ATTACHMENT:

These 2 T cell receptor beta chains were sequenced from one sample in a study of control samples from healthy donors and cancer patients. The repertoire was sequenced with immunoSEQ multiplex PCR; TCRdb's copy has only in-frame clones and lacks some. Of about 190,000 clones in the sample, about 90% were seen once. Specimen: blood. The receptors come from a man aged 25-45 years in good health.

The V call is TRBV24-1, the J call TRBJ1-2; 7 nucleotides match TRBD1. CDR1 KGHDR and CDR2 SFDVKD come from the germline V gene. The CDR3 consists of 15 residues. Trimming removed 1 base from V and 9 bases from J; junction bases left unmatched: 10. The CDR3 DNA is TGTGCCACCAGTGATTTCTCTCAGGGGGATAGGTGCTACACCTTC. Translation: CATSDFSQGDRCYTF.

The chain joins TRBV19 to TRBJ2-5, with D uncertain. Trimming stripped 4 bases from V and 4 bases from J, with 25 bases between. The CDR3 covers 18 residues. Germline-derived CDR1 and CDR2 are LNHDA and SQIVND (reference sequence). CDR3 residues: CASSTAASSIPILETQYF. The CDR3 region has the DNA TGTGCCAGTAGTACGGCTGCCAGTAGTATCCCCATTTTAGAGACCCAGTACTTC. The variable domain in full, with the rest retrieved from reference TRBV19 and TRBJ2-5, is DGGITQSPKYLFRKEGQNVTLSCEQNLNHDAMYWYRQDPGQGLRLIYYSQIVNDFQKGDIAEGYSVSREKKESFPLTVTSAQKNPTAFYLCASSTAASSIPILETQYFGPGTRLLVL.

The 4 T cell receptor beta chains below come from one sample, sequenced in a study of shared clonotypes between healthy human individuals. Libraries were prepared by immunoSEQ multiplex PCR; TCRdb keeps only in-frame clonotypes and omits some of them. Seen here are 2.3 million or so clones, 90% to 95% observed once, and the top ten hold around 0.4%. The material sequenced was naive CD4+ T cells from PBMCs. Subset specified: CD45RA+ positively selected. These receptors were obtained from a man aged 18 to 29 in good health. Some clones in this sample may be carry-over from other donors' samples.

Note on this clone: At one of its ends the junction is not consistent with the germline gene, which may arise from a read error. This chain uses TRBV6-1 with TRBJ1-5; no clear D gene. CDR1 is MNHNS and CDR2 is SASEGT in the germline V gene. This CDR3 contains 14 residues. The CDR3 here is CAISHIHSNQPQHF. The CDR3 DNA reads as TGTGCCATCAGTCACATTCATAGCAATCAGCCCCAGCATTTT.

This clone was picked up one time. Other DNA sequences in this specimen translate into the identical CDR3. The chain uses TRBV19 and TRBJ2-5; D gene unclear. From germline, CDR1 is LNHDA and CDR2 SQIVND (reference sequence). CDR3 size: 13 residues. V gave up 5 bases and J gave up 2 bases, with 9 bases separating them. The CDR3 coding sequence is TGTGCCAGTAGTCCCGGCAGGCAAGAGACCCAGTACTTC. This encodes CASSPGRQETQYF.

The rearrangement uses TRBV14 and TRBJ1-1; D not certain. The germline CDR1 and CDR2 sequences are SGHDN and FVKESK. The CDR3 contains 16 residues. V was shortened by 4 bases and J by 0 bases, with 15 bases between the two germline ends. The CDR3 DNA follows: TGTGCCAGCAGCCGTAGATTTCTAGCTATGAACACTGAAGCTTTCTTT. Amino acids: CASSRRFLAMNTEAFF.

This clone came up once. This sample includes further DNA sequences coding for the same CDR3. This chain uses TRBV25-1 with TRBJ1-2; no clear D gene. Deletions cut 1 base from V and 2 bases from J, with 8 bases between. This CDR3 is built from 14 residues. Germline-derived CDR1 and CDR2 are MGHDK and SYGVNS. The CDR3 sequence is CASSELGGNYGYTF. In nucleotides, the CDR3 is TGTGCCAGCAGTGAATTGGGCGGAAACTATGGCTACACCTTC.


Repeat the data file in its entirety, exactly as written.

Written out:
These 2 T cell receptor beta chains were sequenced from one sample in a study of control samples from healthy donors and cancer patients. The repertoire was sequenced with immunoSEQ multiplex PCR; TCRdb's copy has only in-frame clones and lacks some. Of about 190,000 clones in the sample, about 90% were seen once. Specimen: blood. The receptors come from a man aged 25-45 years in good health.

The V call is TRBV24-1, the J call TRBJ1-2; 7 nucleotides match TRBD1. CDR1 KGHDR and CDR2 SFDVKD come from the germline V gene. The CDR3 consists of 15 residues. Trimming removed 1 base from V and 9 bases from J; junction bases left unmatched: 10. The CDR3 DNA is TGTGCCACCAGTGATTTCTCTCAGGGGGATAGGTGCTACACCTTC. Translation: CATSDFSQGDRCYTF.

The chain joins TRBV19 to TRBJ2-5, with D uncertain. Trimming stripped 4 bases from V and 4 bases from J, with 25 bases between. The CDR3 covers 18 residues. Germline-derived CDR1 and CDR2 are LNHDA and SQIVND (reference sequence). CDR3 residues: CASSTAASSIPILETQYF. The CDR3 region has the DNA TGTGCCAGTAGTACGGCTGCCAGTAGTATCCCCATTTTAGAGACCCAGTACTTC. The variable domain in full, with the rest retrieved from reference TRBV19 and TRBJ2-5, is DGGITQSPKYLFRKEGQNVTLSCEQNLNHDAMYWYRQDPGQGLRLIYYSQIVNDFQKGDIAEGYSVSREKKESFPLTVTSAQKNPTAFYLCASSTAASSIPILETQYFGPGTRLLVL.

The 4 T cell receptor beta chains below come from one sample, sequenced in a study of shared clonotypes between healthy human individuals. Libraries were prepared by immunoSEQ multiplex PCR; TCRdb keeps only in-frame clonotypes and omits some of them. Seen here are 2.3 million or so clones, 90% to 95% observed once, and the top ten hold around 0.4%. The material sequenced was naive CD4+ T cells from PBMCs. Subset specified: CD45RA+ positively selected. These receptors were obtained from a man aged 18 to 29 in good health. Some clones in this sample may be carry-over from other donors' samples.

Note on this clone: At one of its ends the junction is not consistent with the germline gene, which may arise from a read error. This chain uses TRBV6-1 with TRBJ1-5; no clear D gene. CDR1 is MNHNS and CDR2 is SASEGT in the germline V gene. This CDR3 contains 14 residues. The CDR3 here is CAISHIHSNQPQHF. The CDR3 DNA reads as TGTGCCATCAGTCACATTCATAGCAATCAGCCCCAGCATTTT.

This clone was picked up one time. Other DNA sequences in this specimen translate into the identical CDR3. The chain uses TRBV19 and TRBJ2-5; D gene unclear. From germline, CDR1 is LNHDA and CDR2 SQIVND (reference sequence). CDR3 size: 13 residues. V gave up 5 bases and J gave up 2 bases, with 9 bases separating them. The CDR3 coding sequence is TGTGCCAGTAGTCCCGGCAGGCAAGAGACCCAGTACTTC. This encodes CASSPGRQETQYF.

The rearrangement uses TRBV14 and TRBJ1-1; D not certain. The germline CDR1 and CDR2 sequences are SGHDN and FVKESK. The CDR3 contains 16 residues. V was shortened by 4 bases and J by 0 bases, with 15 bases between the two germline ends. The CDR3 DNA follows: TGTGCCAGCAGCCGTAGATTTCTAGCTATGAACACTGAAGCTTTCTTT. Amino acids: CASSRRFLAMNTEAFF.

This clone came up once. This sample includes further DNA sequences coding for the same CDR3. This chain uses TRBV25-1 with TRBJ1-2; no clear D gene. Deletions cut 1 base from V and 2 bases from J, with 8 bases between. This CDR3 is built from 14 residues. Germline-derived CDR1 and CDR2 are MGHDK and SYGVNS. The CDR3 sequence is CASSELGGNYGYTF. In nucleotides, the CDR3 is TGTGCCAGCAGTGAATTGGGCGGAAACTATGGCTACACCTTC.